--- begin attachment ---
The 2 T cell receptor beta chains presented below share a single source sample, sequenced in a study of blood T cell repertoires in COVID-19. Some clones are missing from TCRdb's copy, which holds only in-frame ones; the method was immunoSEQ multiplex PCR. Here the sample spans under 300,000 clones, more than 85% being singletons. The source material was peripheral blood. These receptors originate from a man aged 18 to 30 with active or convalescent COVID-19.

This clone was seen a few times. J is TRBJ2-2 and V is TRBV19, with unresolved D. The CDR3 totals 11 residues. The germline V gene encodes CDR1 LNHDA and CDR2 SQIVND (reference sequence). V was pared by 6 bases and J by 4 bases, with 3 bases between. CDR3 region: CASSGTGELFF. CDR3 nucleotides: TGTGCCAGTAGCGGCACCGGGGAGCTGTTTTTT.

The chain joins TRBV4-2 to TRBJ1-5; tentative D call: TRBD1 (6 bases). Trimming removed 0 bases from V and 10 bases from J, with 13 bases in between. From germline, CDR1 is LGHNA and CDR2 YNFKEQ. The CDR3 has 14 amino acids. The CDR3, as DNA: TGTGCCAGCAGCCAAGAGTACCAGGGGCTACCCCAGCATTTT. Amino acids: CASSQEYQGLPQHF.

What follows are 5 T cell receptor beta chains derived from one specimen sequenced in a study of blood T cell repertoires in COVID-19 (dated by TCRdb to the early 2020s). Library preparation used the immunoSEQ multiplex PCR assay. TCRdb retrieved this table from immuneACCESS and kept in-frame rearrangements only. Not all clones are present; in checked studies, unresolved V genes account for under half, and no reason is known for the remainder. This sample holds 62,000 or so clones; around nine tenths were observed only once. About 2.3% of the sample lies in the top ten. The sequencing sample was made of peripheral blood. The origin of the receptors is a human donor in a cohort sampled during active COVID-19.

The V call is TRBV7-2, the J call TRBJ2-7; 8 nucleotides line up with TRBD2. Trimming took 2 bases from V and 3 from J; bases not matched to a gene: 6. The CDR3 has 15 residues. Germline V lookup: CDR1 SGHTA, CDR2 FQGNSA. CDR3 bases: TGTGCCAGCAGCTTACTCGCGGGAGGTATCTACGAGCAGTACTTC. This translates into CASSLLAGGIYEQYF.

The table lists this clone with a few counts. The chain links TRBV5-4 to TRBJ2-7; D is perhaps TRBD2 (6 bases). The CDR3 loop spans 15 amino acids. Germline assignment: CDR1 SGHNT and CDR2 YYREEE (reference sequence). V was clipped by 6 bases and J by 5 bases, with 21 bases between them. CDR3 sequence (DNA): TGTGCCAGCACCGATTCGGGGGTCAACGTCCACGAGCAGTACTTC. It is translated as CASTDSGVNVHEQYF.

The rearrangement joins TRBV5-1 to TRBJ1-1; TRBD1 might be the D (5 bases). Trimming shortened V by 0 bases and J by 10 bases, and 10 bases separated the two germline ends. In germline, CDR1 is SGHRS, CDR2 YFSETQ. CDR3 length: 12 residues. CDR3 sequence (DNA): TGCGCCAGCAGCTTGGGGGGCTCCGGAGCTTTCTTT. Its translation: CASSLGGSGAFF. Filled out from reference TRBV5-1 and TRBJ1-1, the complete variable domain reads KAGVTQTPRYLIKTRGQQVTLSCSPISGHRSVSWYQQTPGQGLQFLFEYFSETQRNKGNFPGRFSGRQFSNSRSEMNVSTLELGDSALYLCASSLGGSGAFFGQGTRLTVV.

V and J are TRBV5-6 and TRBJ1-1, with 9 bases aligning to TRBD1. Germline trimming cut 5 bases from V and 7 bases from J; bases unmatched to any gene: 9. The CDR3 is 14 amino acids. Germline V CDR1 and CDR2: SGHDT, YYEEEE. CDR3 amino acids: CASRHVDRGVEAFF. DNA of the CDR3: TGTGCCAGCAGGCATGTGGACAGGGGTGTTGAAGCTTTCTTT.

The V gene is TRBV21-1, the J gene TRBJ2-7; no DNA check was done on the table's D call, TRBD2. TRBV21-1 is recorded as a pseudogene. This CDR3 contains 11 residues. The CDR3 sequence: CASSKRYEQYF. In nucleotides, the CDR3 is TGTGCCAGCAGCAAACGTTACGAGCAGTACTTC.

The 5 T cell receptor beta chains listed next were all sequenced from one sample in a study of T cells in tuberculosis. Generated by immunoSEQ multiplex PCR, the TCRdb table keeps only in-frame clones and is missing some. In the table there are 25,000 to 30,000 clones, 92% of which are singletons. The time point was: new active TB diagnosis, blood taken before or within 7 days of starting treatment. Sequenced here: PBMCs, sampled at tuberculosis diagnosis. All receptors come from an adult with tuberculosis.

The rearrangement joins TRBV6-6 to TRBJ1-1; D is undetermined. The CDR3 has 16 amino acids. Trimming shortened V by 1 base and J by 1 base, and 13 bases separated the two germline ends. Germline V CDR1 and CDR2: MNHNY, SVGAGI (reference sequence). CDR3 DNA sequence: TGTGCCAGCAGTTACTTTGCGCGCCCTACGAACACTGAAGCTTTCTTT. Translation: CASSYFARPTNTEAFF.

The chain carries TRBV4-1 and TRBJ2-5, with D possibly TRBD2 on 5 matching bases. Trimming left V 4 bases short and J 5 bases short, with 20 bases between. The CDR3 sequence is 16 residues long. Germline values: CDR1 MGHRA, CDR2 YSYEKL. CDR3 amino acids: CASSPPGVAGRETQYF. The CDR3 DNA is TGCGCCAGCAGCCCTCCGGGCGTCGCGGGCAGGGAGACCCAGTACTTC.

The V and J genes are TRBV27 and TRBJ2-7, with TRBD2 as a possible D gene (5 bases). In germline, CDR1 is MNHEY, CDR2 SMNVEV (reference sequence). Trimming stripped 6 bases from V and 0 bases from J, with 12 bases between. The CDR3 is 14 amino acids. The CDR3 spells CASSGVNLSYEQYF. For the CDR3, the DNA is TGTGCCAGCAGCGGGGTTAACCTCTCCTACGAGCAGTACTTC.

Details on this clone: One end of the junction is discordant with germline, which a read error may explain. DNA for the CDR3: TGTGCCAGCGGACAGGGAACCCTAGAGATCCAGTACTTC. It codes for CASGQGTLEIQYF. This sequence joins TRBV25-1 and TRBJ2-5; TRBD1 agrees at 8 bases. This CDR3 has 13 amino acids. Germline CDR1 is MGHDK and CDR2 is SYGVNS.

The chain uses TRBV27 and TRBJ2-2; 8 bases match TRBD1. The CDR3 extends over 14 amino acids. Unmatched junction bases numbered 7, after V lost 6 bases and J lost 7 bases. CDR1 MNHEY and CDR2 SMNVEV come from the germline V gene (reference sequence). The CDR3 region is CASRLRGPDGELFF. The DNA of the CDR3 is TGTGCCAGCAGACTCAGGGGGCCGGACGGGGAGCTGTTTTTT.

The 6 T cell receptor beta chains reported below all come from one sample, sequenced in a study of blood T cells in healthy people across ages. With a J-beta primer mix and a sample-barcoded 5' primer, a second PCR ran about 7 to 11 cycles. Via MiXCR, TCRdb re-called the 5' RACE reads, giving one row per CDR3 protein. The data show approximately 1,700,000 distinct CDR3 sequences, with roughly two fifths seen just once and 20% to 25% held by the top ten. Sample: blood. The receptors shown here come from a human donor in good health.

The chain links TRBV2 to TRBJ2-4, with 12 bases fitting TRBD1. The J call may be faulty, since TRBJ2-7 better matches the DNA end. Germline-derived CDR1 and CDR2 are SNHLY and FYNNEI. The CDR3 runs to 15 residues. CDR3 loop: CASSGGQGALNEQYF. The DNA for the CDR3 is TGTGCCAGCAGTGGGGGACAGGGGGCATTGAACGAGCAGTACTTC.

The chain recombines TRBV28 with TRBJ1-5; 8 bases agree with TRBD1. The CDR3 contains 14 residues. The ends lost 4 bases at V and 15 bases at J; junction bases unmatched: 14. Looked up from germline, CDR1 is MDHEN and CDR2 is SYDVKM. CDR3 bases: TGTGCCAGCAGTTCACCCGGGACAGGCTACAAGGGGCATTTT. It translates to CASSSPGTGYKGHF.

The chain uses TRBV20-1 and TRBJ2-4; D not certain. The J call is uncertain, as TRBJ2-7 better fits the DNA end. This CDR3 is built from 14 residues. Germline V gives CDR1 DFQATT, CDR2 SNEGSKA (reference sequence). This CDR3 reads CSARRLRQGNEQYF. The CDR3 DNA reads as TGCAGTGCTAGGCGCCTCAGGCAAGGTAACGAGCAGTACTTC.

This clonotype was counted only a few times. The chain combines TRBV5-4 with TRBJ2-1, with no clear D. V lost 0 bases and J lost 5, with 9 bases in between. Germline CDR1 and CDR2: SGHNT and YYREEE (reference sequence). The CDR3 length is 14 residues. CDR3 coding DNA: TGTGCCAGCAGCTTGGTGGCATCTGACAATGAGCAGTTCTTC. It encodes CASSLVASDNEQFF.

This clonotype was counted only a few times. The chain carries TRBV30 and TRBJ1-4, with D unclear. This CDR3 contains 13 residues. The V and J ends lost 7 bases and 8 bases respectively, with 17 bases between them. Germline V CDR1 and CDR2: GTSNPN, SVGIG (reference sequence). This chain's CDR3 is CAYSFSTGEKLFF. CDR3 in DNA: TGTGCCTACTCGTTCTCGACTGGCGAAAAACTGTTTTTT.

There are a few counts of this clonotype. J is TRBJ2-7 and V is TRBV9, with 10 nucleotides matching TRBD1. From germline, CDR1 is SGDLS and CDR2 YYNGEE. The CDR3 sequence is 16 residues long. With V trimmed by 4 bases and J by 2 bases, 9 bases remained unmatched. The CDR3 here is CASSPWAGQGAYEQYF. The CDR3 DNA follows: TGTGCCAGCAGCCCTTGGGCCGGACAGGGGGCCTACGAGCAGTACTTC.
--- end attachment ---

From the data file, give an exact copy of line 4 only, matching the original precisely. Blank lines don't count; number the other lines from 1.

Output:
What follows are 5 T cell receptor beta chains derived from one specimen sequenced in a study of blood T cell repertoires in COVID-19 (dated by TCRdb to the early 2020s). Library preparation used the immunoSEQ multiplex PCR assay. TCRdb retrieved this table from immuneACCESS and kept in-frame rearrangements only. Not all clones are present; in checked studies, unresolved V genes account for under half, and no reason is known for the remainder. This sample holds 62,000 or so clones; around nine tenths were observed only once. About 2.3% of the sample lies in the top ten. The sequencing sample was made of peripheral blood. The origin of the receptors is a human donor in a cohort sampled during active COVID-19.